The moon pulls and the oceans move. Tides come and tides go. With each sweep of water a new world is revealed. –Dwight Holing
I am inspired by the ever-changing landscape of surf and sand. I awake at dawn and drive to El Matador State Beach at Malibu. In the early light of morning all is quiet along the beach and the advance and retreat of the tides have sculpted the shoreline into artful forms. Among the water-carved caves and large rocks of this beautiful little pocket beach I spend the day observing and photographing the wonders of marine life – the delicate yet hardy plants and animals that must endure to survive the constantly shifting environment.
At first, I am visually attracted to the strong horizon lines and rich patterns in the natural tapestry that lies before me. I sit and fill my lungs in the cool misty breeze and watch little creatures emerge from their hiding places. At low tide, I get on my knees and start looking at the landscape from the tiny creatures’ perspective. I place my camera low and photograph the rocks and pools teeming with life; sea stars, anemones, and barnacles cling to rocks as wave after wave comes crashing over them. The hours pass quickly while I lose myself in capturing the moment and only an advancing tide pulls me away and forces me to retreat to higher ground.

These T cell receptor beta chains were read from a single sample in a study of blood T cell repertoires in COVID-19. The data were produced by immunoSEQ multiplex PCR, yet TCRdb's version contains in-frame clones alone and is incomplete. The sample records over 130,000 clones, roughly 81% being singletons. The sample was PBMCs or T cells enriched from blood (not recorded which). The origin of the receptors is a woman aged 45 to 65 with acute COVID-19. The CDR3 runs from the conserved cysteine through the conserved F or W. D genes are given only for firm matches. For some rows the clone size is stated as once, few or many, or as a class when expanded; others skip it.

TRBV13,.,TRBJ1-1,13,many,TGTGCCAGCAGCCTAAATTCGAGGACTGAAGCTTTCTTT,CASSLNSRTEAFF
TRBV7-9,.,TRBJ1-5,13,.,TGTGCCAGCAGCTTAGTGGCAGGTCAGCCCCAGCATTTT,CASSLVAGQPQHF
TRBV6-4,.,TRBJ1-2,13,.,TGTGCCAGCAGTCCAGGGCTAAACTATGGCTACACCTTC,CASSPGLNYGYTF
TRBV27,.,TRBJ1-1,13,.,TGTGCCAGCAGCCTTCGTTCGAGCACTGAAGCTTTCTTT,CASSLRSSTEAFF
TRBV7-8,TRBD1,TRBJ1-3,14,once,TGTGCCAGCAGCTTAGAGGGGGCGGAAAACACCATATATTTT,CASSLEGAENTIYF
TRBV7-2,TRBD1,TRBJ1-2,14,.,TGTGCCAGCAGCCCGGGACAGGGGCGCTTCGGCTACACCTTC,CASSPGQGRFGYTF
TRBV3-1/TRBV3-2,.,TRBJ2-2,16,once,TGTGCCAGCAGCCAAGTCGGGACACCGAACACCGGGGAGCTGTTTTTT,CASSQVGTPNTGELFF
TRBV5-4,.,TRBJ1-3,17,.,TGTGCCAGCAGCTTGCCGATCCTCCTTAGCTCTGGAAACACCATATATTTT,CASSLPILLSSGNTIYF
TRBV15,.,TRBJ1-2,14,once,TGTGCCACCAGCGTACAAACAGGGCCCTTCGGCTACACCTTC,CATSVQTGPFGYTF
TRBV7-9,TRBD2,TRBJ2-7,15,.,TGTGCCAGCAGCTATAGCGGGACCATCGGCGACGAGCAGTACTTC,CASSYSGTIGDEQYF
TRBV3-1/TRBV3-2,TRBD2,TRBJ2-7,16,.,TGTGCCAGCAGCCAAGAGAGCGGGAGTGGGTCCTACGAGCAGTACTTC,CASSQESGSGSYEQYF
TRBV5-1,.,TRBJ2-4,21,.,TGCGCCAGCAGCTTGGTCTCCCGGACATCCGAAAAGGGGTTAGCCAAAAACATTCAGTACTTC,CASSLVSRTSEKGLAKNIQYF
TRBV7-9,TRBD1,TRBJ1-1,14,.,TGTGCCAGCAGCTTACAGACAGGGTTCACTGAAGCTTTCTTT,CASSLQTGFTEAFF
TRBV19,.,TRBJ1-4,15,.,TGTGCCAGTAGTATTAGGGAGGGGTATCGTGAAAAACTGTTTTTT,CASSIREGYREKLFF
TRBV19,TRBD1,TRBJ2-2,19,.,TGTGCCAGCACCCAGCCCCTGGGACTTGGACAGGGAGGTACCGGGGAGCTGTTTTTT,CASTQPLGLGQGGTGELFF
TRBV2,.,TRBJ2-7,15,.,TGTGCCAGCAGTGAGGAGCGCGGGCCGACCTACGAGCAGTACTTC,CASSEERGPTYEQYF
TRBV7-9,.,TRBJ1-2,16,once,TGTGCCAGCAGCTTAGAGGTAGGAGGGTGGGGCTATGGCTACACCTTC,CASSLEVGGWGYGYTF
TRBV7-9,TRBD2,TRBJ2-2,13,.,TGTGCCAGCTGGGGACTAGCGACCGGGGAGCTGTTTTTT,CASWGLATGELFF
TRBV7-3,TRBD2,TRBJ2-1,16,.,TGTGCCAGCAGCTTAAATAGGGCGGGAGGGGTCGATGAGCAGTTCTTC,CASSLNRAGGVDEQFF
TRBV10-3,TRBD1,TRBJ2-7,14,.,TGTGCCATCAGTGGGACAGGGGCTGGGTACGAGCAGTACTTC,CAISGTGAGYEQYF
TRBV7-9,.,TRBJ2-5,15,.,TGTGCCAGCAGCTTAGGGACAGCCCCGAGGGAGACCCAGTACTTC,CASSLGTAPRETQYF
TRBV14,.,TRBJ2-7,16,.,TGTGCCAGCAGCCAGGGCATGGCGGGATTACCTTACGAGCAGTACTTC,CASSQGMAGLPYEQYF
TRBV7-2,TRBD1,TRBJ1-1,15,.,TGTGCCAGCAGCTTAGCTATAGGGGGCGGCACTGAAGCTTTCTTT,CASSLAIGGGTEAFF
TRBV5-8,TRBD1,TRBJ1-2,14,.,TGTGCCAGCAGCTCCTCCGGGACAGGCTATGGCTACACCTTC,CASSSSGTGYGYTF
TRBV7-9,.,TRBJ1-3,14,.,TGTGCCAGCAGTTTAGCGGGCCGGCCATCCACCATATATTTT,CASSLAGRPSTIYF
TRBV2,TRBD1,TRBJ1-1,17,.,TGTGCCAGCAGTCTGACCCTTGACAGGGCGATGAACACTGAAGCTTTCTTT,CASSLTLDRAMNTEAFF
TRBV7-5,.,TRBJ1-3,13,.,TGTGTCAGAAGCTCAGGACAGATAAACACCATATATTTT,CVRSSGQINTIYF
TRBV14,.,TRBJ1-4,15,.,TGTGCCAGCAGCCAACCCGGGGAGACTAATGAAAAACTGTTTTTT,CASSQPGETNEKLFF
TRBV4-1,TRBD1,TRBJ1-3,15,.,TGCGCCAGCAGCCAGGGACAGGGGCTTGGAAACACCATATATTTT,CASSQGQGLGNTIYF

It is fascinating to observe the great biodiversity of organisms that are adapted to an environment of harsh extremes in a relatively narrow strip of shore. I walk respectfully as I contemplate the habitats of the intertidal zone. My awareness of how all life is connected is enhanced and I am humbled in my wonderings and wanderings as I photograph The Tides of El Matador.